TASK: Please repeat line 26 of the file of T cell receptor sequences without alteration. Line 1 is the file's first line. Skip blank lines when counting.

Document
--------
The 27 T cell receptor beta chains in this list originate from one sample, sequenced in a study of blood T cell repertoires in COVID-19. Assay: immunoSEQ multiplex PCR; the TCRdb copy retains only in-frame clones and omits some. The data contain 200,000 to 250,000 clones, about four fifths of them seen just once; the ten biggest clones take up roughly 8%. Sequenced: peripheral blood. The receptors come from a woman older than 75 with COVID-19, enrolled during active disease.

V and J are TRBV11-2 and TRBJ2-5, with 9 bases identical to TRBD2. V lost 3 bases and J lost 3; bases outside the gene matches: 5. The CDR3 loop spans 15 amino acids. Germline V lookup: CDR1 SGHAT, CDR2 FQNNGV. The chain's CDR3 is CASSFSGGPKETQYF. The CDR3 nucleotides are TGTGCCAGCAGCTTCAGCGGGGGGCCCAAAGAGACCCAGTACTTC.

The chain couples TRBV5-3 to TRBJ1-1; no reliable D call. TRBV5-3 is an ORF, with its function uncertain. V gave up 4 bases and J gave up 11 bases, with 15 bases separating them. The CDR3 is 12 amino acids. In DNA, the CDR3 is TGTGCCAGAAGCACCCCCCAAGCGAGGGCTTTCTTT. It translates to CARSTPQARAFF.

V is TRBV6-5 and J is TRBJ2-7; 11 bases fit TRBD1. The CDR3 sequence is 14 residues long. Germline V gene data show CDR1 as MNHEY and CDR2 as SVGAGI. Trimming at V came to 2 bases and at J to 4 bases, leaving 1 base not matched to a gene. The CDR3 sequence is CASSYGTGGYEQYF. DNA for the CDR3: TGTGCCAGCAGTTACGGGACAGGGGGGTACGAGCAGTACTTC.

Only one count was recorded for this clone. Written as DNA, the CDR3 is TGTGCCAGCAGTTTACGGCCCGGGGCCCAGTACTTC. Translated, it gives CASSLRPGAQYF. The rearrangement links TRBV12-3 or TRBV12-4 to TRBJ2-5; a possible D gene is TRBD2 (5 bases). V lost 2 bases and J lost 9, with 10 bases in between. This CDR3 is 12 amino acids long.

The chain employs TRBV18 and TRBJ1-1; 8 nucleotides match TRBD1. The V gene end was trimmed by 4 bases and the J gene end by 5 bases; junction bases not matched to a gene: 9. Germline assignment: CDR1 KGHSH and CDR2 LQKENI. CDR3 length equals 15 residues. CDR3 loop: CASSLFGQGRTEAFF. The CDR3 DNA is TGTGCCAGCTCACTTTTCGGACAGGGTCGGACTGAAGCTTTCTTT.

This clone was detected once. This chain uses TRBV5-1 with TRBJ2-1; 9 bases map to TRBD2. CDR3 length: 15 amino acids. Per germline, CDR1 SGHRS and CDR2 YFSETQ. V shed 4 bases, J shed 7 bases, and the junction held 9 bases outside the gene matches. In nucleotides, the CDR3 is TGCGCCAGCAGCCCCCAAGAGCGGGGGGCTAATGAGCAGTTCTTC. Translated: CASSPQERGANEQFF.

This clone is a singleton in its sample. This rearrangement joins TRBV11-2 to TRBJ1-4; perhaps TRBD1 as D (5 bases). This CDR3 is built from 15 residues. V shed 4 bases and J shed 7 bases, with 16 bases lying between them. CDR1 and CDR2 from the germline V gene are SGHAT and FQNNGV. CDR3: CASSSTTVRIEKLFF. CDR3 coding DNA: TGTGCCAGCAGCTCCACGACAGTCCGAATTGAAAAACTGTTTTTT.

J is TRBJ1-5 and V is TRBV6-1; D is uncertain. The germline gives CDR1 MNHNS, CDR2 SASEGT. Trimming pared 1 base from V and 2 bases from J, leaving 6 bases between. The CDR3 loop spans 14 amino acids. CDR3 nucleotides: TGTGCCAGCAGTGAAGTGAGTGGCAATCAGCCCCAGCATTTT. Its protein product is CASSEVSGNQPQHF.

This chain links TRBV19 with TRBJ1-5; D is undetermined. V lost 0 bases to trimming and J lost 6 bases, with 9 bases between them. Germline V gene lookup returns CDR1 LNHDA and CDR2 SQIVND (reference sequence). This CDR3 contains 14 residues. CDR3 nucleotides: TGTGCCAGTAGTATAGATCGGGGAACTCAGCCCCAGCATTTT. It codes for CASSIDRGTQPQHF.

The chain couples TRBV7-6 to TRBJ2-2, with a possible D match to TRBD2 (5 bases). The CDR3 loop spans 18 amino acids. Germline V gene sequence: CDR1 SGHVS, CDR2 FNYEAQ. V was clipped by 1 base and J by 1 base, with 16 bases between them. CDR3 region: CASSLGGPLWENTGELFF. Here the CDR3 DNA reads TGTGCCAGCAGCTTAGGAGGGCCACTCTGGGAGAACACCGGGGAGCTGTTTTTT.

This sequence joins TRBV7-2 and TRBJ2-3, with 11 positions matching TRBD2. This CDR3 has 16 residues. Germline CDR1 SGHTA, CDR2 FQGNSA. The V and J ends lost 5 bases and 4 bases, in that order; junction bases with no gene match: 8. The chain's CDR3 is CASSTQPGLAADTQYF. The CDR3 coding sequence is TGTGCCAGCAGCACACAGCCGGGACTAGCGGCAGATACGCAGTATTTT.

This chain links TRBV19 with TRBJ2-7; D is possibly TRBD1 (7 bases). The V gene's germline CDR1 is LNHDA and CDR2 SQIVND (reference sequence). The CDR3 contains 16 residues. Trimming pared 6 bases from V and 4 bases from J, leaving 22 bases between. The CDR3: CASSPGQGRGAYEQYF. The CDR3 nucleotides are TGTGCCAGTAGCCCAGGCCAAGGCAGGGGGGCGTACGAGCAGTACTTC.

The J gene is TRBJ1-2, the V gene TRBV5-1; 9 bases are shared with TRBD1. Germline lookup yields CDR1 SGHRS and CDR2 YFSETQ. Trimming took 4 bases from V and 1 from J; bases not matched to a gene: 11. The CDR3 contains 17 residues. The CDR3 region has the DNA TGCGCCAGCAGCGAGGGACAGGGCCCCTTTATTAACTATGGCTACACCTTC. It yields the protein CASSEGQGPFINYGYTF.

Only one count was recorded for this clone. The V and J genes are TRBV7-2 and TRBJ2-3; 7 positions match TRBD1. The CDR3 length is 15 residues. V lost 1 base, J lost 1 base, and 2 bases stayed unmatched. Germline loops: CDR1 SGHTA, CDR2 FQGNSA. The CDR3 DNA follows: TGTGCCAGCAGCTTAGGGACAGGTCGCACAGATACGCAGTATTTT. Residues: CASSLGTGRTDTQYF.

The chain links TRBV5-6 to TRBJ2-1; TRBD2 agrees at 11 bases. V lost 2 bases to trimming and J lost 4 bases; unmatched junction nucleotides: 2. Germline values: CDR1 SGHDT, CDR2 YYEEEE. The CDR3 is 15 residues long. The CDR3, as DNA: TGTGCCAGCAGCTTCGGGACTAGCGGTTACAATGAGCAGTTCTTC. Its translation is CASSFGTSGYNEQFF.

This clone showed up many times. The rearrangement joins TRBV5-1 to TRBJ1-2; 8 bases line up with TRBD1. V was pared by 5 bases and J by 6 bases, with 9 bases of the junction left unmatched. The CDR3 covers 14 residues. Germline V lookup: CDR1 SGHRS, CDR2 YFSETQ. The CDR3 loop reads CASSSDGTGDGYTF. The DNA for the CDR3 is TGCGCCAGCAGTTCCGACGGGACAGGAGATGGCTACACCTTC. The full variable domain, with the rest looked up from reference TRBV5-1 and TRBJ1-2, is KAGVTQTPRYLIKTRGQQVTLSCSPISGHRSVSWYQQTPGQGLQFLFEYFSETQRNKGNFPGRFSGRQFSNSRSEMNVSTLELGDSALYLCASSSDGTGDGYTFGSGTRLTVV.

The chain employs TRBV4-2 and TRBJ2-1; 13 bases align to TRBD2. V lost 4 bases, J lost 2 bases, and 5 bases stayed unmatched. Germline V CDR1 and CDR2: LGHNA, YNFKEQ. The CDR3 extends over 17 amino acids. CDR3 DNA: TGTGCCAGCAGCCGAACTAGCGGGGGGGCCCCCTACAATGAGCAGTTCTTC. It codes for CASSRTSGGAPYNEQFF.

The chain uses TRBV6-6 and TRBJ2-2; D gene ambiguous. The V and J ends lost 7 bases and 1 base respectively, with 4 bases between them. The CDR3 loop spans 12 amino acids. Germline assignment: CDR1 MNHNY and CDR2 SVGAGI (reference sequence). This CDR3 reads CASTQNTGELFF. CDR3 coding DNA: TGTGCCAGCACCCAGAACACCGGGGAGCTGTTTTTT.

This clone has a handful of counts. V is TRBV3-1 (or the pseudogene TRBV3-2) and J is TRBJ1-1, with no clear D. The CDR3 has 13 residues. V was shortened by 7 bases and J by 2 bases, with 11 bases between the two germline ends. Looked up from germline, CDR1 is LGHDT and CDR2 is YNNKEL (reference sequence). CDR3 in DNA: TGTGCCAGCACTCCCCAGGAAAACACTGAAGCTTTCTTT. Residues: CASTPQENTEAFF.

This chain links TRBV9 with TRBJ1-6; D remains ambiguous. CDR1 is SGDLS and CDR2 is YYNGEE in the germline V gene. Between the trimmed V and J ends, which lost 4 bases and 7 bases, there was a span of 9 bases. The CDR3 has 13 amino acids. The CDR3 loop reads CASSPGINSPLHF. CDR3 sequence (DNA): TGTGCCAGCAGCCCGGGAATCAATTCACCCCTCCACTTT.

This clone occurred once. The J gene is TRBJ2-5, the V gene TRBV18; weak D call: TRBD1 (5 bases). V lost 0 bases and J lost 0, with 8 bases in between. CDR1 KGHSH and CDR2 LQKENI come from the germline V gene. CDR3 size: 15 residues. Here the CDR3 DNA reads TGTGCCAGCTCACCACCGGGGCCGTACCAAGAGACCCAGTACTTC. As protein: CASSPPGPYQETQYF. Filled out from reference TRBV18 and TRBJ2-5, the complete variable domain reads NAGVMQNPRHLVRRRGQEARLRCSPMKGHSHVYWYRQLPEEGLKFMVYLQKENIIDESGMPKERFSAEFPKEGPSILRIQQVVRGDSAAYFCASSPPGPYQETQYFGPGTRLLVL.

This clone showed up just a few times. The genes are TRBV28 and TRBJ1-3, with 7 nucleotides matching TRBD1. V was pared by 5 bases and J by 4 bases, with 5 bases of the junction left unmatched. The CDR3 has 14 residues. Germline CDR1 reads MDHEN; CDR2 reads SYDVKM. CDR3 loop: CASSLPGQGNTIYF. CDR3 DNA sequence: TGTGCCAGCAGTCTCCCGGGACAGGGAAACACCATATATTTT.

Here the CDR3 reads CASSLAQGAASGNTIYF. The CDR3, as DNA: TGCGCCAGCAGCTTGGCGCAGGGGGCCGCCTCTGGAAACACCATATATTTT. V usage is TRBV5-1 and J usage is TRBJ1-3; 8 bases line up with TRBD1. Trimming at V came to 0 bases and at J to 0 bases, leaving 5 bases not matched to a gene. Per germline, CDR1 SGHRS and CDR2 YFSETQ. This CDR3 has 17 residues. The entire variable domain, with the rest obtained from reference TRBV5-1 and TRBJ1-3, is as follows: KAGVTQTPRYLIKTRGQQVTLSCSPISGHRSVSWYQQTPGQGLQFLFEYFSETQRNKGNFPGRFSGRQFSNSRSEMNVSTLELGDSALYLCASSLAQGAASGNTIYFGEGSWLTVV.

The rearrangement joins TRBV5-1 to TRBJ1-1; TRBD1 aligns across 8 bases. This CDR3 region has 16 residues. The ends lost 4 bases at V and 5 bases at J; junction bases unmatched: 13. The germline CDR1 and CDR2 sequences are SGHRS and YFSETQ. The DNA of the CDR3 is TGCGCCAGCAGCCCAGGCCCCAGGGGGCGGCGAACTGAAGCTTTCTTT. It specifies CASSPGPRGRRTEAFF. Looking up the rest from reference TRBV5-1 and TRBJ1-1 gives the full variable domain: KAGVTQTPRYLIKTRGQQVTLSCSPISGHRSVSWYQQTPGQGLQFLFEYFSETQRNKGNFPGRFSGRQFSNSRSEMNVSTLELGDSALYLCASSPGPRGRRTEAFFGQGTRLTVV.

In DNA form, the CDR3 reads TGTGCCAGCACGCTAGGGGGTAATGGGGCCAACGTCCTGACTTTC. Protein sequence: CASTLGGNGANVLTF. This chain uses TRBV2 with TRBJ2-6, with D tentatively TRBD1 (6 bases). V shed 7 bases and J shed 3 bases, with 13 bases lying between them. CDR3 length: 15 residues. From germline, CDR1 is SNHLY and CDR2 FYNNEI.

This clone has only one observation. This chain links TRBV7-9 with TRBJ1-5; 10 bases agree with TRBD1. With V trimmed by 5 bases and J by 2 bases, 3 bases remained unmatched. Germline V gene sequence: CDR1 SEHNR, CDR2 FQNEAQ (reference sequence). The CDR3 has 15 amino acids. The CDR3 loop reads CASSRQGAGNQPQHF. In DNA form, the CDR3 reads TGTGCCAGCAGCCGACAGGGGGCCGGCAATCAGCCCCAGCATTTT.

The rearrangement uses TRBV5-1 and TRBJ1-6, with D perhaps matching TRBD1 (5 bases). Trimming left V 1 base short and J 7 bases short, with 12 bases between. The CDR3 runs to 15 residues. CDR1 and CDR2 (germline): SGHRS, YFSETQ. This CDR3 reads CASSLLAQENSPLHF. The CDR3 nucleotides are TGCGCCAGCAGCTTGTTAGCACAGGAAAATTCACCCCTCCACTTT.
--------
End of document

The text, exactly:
In DNA form, the CDR3 reads TGTGCCAGCACGCTAGGGGGTAATGGGGCCAACGTCCTGACTTTC. Protein sequence: CASTLGGNGANVLTF. This chain uses TRBV2 with TRBJ2-6, with D tentatively TRBD1 (6 bases). V shed 7 bases and J shed 3 bases, with 13 bases lying between them. CDR3 length: 15 residues. From germline, CDR1 is SNHLY and CDR2 FYNNEI.